Mark Havryliv

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This paper describes two new live performance scenarios for performing music using bluetooth-enabled mobile phones. Interaction between mobile phones via wireless link is a key feature of the performance interface for each scenario. Both scenarios are discussed in the context of two publicly performed works for an ensemble of players in which mobile phone(More)
This paper describes the development of a haptic device for emulating the sonic and haptic dynamics of a carillon, specifically the National Carillon in Canberra, Australia. The carillon is one of only a few instruments that elicit a sophisticated haptic response from the amateur and professional player alike. Force-feedback varies widely across the range(More)
The carillon is one of the few instruments that elicits sophisticated haptic interaction from amateur and professional players alike. Like the piano keyboard, the velocity of a player’s impact on each carillon key, or baton, affects the quality of the resultant tone; unlike the piano, each carillon baton returns a different force-feedback. Force-feedback(More)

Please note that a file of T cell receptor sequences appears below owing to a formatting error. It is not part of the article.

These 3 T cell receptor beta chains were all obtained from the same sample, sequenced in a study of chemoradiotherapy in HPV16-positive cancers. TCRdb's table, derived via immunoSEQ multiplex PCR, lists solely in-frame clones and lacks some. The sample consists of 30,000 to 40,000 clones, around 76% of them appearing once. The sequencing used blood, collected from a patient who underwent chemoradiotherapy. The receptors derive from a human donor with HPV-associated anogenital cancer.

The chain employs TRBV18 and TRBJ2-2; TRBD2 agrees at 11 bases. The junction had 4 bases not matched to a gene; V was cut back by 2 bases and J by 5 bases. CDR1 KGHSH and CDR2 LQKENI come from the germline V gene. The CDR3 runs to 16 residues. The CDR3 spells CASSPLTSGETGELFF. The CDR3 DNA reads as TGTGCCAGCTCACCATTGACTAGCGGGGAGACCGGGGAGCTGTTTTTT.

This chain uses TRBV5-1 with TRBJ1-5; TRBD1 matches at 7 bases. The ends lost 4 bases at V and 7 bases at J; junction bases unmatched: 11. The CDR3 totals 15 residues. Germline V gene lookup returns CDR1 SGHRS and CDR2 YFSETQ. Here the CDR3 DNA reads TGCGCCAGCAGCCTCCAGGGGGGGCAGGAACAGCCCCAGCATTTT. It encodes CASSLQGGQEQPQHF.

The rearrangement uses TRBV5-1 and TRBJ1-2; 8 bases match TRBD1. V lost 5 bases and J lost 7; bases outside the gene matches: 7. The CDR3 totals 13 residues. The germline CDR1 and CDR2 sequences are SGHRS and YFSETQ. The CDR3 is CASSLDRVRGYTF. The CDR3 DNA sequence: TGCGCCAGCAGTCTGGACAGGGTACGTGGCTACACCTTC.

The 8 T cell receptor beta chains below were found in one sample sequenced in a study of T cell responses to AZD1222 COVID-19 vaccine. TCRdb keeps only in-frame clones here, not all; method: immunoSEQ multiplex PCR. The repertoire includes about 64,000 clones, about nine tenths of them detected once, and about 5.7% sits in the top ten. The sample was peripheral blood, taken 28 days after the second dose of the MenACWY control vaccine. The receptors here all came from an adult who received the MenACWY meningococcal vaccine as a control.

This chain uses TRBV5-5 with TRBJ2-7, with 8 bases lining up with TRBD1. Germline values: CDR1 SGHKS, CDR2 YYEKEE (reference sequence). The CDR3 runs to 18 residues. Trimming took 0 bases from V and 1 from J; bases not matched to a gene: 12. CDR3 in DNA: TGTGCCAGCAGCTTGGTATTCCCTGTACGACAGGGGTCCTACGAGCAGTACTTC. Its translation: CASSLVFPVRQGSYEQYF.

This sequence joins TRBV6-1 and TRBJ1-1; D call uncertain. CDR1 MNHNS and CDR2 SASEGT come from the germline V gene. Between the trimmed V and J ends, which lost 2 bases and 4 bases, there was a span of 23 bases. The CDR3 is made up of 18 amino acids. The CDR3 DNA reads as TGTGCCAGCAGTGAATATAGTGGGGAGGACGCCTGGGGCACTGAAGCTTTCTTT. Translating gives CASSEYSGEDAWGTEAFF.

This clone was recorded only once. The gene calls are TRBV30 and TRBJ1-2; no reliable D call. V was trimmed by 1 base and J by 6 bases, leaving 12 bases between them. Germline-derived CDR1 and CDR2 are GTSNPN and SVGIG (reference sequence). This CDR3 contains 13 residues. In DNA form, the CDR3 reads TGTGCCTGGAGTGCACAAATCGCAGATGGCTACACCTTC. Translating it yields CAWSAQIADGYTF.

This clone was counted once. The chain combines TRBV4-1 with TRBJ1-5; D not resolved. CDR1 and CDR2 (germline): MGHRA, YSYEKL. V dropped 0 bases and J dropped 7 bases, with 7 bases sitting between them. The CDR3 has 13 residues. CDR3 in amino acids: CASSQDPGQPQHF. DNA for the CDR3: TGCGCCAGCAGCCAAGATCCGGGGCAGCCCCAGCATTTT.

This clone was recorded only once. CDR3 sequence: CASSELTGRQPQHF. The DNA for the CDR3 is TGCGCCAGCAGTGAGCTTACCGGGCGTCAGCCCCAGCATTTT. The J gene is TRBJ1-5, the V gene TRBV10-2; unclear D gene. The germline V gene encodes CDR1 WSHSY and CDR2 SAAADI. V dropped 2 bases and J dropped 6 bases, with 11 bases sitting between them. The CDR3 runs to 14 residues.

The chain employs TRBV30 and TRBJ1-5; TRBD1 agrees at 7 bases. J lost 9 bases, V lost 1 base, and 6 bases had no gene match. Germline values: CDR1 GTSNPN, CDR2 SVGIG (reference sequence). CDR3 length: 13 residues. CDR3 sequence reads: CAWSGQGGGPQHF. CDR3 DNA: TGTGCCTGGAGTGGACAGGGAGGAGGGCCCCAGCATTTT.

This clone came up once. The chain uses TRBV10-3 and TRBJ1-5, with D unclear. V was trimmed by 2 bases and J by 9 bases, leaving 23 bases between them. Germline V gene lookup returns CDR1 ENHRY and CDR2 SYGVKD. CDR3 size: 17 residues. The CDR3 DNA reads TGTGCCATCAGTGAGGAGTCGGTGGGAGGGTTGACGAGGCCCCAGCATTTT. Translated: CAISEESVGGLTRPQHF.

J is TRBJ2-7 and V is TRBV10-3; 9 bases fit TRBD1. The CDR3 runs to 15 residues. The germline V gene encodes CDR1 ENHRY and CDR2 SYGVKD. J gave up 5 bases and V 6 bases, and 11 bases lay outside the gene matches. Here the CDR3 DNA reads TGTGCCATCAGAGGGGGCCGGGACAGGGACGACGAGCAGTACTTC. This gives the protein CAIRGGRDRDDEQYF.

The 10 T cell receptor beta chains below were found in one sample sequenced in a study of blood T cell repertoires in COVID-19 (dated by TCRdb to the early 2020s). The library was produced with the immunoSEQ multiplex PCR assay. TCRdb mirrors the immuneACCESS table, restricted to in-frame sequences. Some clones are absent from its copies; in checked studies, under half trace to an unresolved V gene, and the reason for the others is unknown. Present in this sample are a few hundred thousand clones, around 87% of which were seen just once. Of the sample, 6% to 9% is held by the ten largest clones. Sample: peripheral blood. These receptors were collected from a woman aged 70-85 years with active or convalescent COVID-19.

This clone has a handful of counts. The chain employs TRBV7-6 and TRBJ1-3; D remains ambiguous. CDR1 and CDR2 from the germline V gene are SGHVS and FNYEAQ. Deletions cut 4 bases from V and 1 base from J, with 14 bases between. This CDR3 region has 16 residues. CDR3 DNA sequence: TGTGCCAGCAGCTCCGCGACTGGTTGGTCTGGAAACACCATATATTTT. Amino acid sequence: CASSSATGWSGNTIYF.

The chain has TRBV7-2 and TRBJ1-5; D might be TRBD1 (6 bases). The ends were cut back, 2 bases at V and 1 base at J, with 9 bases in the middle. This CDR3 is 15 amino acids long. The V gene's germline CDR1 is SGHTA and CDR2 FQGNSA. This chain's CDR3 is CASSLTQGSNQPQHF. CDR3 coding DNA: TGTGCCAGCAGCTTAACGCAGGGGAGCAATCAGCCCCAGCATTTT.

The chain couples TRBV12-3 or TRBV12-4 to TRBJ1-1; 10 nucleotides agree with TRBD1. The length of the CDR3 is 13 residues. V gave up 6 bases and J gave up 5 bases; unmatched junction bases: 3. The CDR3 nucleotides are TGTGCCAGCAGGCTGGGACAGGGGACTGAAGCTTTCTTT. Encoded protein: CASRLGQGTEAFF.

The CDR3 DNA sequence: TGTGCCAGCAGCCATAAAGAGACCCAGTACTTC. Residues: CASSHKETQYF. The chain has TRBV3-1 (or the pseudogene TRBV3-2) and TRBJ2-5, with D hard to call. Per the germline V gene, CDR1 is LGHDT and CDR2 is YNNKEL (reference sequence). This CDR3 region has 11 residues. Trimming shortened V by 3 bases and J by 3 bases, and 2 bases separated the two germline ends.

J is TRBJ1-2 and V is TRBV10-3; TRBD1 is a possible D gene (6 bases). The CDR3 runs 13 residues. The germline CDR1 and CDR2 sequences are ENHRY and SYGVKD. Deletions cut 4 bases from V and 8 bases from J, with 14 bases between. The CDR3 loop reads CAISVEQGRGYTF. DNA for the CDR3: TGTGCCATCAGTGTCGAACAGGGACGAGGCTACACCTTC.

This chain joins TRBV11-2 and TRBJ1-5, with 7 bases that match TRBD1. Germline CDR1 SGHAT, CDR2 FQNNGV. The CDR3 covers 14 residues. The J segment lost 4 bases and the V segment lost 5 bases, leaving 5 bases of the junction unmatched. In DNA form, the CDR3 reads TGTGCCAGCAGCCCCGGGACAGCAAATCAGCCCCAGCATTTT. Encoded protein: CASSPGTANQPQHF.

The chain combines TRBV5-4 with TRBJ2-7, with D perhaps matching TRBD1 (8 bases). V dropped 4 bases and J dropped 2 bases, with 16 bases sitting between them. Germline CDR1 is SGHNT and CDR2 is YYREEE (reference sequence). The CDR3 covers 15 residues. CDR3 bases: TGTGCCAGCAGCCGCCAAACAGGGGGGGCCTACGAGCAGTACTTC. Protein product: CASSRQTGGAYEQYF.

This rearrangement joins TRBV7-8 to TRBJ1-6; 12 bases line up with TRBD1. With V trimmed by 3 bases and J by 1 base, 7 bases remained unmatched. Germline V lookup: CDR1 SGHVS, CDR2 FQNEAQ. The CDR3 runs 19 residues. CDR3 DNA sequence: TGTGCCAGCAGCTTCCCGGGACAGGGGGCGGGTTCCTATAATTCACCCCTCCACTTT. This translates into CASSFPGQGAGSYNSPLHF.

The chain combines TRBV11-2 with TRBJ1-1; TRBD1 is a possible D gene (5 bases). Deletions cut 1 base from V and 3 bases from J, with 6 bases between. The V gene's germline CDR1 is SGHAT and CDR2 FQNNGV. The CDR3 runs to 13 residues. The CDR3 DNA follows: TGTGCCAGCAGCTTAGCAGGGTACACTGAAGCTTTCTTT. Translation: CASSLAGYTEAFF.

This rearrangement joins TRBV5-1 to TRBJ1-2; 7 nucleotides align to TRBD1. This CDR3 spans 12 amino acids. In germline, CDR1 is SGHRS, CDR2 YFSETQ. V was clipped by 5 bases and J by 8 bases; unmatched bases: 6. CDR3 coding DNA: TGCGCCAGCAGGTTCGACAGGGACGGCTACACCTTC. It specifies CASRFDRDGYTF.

<i>'I &amp; I'</i> is a semi-improvised short piece for solo AirSticks performed by Alon Ilsar. It will be made up of composed samples and feedback loops triggered and manipulated by Ilsar on this newly built interface for electronic percussionists. The piece will display some of the capabilities of the AirSticks along with Ilsar's dedication to practicing(More)
P[a]ra[pra]xis is an open two-part software suite and Java library (JAR) that facilitates the realtime creation and simultaneous sonification of poetry/prose. It is particularly designed to implement word substitutions based on the psychoanalytical principles of free association and metonymic slippage. The first part, P[a]ra[pra]xis Collection Editor,(More)